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New Year's Resolution? "Real" Illinois Budget Reform

December 28, 2009

CHICAGO - Those who provide services to the state's poorest residents say they would like to see one New Year's resolution from Illinois lawmakers: some sort of stable funding. That's a tall order, with Illinois rated by the Pew Center for States as one of the 10 states in the worst financial shape in the nation.

The Reverend Dr. Denver Bitner, president of Lutheran Social Services of Illinois, says the state budget crunch has left his agency very close to the edge at the end of 2009, digging into emergency funds and maxing out its lines of credit. He says it was "agonizing" to even consider closing programs, when half the people served make under $5,000 a year.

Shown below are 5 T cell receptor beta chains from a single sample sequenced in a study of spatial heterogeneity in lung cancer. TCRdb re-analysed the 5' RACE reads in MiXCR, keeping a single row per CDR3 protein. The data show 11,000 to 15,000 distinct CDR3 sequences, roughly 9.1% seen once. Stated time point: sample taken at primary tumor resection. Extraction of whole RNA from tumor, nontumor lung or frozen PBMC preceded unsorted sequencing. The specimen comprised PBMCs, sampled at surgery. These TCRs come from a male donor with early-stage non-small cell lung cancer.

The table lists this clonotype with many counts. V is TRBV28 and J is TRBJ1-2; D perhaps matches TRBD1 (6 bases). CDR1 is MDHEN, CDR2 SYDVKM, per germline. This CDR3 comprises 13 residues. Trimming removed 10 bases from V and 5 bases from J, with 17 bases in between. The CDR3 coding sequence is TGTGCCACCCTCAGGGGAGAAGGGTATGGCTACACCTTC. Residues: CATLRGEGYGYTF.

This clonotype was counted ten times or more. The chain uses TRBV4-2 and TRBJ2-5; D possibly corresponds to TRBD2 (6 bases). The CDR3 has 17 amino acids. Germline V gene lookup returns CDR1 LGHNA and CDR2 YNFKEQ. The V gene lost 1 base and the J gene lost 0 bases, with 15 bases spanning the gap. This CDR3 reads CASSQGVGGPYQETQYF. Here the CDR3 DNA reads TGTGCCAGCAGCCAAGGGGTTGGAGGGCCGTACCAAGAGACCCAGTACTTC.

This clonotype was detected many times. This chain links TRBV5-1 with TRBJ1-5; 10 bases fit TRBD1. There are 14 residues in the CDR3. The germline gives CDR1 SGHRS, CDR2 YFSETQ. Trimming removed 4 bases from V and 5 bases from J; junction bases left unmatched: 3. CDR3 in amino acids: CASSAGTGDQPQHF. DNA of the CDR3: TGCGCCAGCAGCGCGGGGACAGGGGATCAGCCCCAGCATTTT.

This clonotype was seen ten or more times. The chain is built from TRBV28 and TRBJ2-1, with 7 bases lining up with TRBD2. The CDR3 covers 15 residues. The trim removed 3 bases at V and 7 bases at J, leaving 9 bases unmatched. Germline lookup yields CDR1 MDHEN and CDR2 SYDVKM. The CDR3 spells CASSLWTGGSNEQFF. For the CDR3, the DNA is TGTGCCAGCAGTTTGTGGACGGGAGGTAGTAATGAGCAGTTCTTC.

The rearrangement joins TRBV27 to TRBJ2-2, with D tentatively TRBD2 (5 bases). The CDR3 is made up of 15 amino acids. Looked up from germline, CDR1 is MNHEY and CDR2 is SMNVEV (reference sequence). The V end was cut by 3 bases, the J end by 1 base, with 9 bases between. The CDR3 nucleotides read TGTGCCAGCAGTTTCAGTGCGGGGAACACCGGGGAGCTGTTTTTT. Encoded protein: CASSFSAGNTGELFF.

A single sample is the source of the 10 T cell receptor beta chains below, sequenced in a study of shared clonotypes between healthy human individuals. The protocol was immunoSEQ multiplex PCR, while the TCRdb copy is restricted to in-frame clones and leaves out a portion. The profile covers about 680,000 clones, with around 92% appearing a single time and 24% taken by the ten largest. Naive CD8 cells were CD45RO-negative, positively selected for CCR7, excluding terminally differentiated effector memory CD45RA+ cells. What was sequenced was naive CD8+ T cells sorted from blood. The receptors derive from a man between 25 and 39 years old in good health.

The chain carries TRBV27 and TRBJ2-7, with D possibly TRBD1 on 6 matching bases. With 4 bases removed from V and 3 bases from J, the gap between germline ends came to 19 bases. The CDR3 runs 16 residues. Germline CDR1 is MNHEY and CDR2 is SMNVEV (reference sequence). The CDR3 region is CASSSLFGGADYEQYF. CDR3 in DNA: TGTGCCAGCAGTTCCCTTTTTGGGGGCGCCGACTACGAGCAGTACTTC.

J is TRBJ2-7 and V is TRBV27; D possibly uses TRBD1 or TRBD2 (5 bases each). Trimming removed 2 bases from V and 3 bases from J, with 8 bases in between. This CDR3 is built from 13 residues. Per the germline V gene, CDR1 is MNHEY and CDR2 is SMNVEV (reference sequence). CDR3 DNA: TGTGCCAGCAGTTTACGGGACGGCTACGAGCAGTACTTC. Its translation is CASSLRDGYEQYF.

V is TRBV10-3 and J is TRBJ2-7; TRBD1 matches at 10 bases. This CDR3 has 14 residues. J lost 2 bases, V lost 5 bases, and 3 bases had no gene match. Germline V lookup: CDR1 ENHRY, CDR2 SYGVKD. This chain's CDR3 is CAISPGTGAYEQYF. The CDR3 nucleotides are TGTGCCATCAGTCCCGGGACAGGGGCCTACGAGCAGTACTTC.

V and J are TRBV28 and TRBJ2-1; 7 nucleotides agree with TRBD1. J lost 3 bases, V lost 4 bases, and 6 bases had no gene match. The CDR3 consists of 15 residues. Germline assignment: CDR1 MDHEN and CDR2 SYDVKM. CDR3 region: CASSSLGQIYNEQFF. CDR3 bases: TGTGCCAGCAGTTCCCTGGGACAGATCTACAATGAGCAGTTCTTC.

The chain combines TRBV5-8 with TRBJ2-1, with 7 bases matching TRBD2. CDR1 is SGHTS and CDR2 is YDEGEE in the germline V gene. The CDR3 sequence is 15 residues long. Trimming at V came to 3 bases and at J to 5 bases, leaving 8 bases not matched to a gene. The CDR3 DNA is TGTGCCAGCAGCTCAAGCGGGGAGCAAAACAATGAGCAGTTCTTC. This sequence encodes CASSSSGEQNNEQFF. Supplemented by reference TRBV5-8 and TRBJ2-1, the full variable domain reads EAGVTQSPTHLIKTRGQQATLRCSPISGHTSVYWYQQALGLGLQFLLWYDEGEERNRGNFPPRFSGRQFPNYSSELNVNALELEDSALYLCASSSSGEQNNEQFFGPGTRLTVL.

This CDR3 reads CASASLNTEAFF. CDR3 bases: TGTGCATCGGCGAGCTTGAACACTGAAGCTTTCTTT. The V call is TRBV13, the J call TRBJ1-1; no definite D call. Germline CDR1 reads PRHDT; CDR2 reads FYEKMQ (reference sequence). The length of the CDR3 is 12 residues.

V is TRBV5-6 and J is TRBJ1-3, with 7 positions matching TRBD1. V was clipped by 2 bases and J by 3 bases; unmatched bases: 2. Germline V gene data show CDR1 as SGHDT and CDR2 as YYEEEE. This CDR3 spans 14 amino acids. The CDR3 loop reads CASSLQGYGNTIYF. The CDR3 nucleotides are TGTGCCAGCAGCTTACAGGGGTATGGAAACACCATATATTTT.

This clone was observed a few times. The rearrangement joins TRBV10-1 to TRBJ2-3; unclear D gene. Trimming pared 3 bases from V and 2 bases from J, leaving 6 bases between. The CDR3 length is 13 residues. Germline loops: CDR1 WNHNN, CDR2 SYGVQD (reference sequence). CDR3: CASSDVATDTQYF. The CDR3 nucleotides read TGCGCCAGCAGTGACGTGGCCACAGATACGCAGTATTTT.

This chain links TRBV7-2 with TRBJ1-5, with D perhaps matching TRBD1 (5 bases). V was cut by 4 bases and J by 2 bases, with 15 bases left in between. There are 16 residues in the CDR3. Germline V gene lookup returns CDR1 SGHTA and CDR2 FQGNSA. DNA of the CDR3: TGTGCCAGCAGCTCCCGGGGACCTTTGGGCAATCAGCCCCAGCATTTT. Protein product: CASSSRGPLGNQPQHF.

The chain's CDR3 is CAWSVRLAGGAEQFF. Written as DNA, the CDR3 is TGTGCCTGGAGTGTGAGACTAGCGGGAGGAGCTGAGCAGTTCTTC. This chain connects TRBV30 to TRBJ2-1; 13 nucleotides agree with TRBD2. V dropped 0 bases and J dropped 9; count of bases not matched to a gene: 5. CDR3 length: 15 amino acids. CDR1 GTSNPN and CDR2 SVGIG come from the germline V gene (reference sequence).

"These are not folks to whom you can just say, 'Well, I can't - I can't help you today,' because their lives are literally on the line."

Bitner says all agencies are suffering, and there's not much left to cut in 2010.

"Where we're starting at is so below what we were before. It is a system issue. It's not just us."

Bitner understands why people say government can't do everything, but he says Illinois lawmakers have a responsibility to help neglected and abused children and those people marginalized by poverty.

"There are some things that the government is charged to do: to care for the most vulnerable in our community."

Bitner is hoping for a responsible budget from Springfield next year, a budget that involves three things, he says: "Better planning, better funding and more stable funding."

They will only happen with tax and budget reform in Illinois, he adds.

More information is available at

Mary Anne Meyers, Public News Service - IL